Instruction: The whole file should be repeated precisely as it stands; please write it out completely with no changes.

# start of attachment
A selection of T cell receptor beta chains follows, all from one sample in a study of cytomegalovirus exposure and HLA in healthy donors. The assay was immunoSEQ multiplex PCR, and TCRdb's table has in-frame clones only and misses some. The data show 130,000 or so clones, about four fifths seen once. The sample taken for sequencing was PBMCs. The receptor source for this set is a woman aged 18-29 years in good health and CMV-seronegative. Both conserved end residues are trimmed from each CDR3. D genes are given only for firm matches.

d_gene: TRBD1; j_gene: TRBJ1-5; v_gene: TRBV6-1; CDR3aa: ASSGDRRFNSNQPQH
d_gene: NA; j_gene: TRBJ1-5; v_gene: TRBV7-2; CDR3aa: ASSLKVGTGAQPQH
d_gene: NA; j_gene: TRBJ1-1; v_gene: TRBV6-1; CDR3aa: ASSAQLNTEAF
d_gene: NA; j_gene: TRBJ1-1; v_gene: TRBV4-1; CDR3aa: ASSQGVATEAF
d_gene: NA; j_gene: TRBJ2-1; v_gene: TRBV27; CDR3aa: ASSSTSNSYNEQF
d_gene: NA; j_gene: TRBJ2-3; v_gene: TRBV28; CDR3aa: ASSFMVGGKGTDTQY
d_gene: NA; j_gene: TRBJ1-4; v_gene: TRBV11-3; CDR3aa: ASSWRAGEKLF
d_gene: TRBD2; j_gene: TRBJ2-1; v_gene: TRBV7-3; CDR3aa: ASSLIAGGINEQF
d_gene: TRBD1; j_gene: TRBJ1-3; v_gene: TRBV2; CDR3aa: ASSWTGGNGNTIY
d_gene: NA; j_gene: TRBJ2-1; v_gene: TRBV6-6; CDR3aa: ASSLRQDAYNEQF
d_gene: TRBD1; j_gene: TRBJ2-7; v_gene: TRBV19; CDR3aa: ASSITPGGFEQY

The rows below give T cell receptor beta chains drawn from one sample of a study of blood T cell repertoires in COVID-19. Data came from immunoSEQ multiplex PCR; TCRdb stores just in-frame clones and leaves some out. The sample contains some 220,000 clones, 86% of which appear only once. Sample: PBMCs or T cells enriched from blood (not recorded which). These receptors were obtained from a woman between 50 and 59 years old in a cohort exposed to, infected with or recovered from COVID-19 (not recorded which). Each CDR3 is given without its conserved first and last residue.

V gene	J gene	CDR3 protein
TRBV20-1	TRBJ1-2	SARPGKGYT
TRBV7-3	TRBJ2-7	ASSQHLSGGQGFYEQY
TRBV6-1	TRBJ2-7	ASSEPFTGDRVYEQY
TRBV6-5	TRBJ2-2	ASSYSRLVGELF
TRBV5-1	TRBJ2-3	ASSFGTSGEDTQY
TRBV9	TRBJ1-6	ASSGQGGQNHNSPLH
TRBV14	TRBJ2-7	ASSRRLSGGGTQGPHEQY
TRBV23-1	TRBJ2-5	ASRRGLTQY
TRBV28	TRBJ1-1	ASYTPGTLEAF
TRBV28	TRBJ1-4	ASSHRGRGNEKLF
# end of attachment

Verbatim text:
A selection of T cell receptor beta chains follows, all from one sample in a study of cytomegalovirus exposure and HLA in healthy donors. The assay was immunoSEQ multiplex PCR, and TCRdb's table has in-frame clones only and misses some. The data show 130,000 or so clones, about four fifths seen once. The sample taken for sequencing was PBMCs. The receptor source for this set is a woman aged 18-29 years in good health and CMV-seronegative. Both conserved end residues are trimmed from each CDR3. D genes are given only for firm matches.

d_gene: TRBD1; j_gene: TRBJ1-5; v_gene: TRBV6-1; CDR3aa: ASSGDRRFNSNQPQH
d_gene: NA; j_gene: TRBJ1-5; v_gene: TRBV7-2; CDR3aa: ASSLKVGTGAQPQH
d_gene: NA; j_gene: TRBJ1-1; v_gene: TRBV6-1; CDR3aa: ASSAQLNTEAF
d_gene: NA; j_gene: TRBJ1-1; v_gene: TRBV4-1; CDR3aa: ASSQGVATEAF
d_gene: NA; j_gene: TRBJ2-1; v_gene: TRBV27; CDR3aa: ASSSTSNSYNEQF
d_gene: NA; j_gene: TRBJ2-3; v_gene: TRBV28; CDR3aa: ASSFMVGGKGTDTQY
d_gene: NA; j_gene: TRBJ1-4; v_gene: TRBV11-3; CDR3aa: ASSWRAGEKLF
d_gene: TRBD2; j_gene: TRBJ2-1; v_gene: TRBV7-3; CDR3aa: ASSLIAGGINEQF
d_gene: TRBD1; j_gene: TRBJ1-3; v_gene: TRBV2; CDR3aa: ASSWTGGNGNTIY
d_gene: NA; j_gene: TRBJ2-1; v_gene: TRBV6-6; CDR3aa: ASSLRQDAYNEQF
d_gene: TRBD1; j_gene: TRBJ2-7; v_gene: TRBV19; CDR3aa: ASSITPGGFEQY

The rows below give T cell receptor beta chains drawn from one sample of a study of blood T cell repertoires in COVID-19. Data came from immunoSEQ multiplex PCR; TCRdb stores just in-frame clones and leaves some out. The sample contains some 220,000 clones, 86% of which appear only once. Sample: PBMCs or T cells enriched from blood (not recorded which). These receptors were obtained from a woman between 50 and 59 years old in a cohort exposed to, infected with or recovered from COVID-19 (not recorded which). Each CDR3 is given without its conserved first and last residue.

V gene	J gene	CDR3 protein
TRBV20-1	TRBJ1-2	SARPGKGYT
TRBV7-3	TRBJ2-7	ASSQHLSGGQGFYEQY
TRBV6-1	TRBJ2-7	ASSEPFTGDRVYEQY
TRBV6-5	TRBJ2-2	ASSYSRLVGELF
TRBV5-1	TRBJ2-3	ASSFGTSGEDTQY
TRBV9	TRBJ1-6	ASSGQGGQNHNSPLH
TRBV14	TRBJ2-7	ASSRRLSGGGTQGPHEQY
TRBV23-1	TRBJ2-5	ASRRGLTQY
TRBV28	TRBJ1-1	ASYTPGTLEAF
TRBV28	TRBJ1-4	ASSHRGRGNEKLF